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Editorial
Is obesity a problem in pet rabbits?
  1. Anna Meredith, MA, VetMB, PhD, CertLAS, DZooMed, MRCVS
  1. Royal (Dick) School of Veterinary Studies, University of Edinburgh, Easter Bush Veterinary Centre, Roslin, Midlothian EH25 9RT, UK
  1. e-mail: anna.meredith{at}ed.ac.uk

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FEW people can be unaware of the rising tide of obesity affecting domestic pets and humans alike, and the associated health risks.

In people, the World Health Organization considers obesity as a global epidemic (James 2008) and the term ‘globesity’ has been coined; it is a shameful paradox that obesity can coexist with undernutrition in both developed and underdeveloped countries.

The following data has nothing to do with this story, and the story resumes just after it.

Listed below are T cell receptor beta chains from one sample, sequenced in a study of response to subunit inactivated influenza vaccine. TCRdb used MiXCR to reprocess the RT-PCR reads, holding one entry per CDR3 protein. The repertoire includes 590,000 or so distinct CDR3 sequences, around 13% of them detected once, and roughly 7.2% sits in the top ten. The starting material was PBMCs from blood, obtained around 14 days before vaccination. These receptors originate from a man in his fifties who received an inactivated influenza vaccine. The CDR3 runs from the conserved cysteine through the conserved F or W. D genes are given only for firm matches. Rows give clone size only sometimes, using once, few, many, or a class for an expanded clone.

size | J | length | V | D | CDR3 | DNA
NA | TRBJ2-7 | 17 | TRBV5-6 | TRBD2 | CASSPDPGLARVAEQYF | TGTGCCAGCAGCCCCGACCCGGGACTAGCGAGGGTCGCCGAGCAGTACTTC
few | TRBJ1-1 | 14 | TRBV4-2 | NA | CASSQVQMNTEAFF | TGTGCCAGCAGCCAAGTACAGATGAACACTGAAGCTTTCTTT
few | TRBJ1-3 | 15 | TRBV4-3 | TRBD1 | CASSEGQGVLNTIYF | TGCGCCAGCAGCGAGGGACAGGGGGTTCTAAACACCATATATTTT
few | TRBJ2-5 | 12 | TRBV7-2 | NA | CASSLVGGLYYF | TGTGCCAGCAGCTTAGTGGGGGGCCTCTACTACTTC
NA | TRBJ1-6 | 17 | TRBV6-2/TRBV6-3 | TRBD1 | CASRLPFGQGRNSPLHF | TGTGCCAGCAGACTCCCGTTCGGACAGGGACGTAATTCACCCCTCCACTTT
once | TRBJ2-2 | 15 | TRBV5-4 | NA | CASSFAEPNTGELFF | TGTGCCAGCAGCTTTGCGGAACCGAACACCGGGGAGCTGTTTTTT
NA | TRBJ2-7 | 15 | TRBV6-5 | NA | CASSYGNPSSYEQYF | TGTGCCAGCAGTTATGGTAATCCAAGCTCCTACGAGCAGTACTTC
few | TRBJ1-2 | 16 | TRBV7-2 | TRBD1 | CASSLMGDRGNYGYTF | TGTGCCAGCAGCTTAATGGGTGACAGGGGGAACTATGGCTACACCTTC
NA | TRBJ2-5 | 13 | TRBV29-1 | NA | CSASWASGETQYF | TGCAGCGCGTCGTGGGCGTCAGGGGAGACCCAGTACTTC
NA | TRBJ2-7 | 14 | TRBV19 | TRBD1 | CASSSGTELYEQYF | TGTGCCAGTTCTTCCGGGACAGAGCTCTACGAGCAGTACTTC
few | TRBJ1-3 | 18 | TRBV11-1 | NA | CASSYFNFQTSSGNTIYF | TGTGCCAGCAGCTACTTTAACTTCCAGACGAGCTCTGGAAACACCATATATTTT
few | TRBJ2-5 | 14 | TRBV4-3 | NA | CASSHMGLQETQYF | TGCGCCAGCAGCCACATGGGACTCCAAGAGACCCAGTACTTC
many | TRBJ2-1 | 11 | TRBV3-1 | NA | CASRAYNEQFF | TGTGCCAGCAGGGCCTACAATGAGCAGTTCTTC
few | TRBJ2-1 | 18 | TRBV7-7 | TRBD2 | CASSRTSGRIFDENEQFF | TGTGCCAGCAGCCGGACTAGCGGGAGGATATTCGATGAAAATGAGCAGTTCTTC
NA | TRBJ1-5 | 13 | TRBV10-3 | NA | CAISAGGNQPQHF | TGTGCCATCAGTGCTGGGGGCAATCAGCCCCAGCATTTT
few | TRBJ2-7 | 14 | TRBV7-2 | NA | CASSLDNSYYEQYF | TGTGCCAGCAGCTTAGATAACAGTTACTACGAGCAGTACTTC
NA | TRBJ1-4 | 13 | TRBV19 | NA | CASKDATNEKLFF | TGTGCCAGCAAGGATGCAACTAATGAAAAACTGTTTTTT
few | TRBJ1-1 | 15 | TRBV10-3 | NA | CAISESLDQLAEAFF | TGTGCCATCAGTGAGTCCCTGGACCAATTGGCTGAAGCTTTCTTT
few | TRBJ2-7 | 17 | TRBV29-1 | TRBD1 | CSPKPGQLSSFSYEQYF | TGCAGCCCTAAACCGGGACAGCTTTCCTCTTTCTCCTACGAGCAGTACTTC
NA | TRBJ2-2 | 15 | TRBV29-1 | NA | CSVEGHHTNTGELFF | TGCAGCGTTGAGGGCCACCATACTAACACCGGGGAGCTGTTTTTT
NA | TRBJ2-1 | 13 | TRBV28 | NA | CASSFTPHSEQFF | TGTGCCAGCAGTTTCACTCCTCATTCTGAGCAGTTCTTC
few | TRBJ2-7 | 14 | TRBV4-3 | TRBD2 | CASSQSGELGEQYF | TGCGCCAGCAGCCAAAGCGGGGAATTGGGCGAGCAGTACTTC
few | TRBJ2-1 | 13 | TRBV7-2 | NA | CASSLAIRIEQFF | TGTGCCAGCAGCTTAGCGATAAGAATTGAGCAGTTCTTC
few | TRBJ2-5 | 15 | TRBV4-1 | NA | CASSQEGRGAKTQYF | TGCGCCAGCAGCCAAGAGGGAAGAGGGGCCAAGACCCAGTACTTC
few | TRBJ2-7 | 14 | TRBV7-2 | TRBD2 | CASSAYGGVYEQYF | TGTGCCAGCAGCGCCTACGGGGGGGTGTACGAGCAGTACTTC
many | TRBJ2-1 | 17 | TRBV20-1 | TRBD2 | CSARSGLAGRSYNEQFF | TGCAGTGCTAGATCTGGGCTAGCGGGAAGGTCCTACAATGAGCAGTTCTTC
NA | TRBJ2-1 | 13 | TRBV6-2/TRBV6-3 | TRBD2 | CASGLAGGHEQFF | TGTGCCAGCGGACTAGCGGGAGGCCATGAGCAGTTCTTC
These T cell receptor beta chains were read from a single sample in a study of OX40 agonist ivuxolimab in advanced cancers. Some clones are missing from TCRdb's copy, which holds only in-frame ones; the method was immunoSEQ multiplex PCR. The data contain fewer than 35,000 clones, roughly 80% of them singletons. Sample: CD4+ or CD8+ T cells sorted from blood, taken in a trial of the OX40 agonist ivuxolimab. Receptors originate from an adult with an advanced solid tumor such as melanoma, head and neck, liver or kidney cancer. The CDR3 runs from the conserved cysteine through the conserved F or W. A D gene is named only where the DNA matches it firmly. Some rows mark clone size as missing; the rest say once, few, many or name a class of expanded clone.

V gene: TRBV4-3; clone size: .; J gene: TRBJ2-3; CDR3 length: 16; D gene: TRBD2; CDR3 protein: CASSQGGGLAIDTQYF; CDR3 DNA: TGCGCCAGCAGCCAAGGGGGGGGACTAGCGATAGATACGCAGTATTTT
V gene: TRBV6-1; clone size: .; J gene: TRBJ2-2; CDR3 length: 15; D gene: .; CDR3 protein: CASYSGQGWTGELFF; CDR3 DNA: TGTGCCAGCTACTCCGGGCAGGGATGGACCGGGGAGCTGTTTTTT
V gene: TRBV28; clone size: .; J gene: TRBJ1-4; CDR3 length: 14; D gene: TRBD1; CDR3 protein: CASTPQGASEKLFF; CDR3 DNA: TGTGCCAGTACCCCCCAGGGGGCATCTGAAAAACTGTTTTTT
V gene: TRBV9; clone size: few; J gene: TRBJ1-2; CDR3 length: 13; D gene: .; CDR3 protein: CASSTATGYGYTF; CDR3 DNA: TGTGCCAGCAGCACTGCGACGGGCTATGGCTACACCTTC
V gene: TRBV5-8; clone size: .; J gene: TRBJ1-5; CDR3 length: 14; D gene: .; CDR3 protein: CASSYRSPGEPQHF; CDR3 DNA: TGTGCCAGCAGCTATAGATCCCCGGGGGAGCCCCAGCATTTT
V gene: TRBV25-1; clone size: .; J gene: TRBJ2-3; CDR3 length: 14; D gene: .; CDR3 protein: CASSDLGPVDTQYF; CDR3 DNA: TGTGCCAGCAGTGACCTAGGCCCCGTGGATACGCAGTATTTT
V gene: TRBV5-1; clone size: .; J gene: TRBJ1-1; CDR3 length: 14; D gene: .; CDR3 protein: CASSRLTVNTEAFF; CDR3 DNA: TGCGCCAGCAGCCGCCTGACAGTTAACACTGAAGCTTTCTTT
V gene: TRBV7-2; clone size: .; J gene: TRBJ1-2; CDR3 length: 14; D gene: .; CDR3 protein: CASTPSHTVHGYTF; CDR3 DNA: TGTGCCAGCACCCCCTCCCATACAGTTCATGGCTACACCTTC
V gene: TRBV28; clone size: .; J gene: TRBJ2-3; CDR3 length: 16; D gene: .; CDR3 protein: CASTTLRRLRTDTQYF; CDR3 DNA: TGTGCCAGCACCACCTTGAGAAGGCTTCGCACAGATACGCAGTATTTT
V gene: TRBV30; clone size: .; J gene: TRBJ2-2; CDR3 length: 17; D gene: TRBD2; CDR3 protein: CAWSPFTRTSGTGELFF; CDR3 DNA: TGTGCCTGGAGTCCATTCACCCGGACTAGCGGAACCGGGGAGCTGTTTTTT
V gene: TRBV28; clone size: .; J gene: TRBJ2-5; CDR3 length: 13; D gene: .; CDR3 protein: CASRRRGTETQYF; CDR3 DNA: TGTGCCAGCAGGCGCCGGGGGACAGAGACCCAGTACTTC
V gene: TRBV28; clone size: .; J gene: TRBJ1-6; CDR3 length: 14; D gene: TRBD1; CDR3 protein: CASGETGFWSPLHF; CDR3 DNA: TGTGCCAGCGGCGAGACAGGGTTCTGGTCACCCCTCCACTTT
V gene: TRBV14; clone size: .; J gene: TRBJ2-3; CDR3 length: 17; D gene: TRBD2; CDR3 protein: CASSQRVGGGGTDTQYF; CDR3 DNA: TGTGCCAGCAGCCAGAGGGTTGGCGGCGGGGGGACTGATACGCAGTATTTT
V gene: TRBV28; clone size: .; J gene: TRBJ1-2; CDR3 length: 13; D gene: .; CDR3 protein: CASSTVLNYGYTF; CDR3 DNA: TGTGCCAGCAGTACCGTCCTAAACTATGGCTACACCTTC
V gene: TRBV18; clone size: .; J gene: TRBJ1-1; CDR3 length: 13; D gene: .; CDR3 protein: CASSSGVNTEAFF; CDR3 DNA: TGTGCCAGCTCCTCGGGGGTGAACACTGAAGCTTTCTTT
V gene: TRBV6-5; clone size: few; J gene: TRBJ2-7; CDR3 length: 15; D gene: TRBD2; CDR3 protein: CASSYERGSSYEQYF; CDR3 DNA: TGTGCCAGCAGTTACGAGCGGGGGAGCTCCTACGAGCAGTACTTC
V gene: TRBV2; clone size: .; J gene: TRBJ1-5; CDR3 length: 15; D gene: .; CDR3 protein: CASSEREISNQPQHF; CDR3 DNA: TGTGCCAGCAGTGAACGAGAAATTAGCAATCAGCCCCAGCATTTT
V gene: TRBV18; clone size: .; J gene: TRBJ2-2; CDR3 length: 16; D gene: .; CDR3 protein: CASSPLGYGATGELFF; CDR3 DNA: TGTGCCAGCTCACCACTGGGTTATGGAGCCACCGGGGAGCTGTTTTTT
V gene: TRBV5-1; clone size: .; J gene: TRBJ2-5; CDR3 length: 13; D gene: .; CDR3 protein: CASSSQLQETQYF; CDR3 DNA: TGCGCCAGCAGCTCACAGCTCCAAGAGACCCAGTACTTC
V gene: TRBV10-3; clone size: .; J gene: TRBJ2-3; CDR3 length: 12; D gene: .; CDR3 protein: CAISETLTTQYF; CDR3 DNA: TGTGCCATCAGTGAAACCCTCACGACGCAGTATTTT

Welfare concerns associated with being overweight or obese are increasingly being raised in dogs, cats and horses (Ellis 1990, German 2006), but have not been widely recognised in rabbits. Despite there being widespread acceptance and increasing awareness that rabbits should eat a diet composed of hay, grass, leafy greens and limited amounts of a high fibre concentrate, and that muesli-type cereal mixes should be avoided, there are as yet no published controlled studies investigating the direct effects of different commonly fed diets on pet rabbit bodyweight and condition score. As for other companion animals, rabbit owners may not appreciate what is a normal or ideal bodyweight or condition for their pet, or recognise signs more obvious in other species, such as exercise intolerance or ambulatory difficulties. Vets are perhaps not as used to measuring the body condition score (BCS) of rabbits as they are with other species, …

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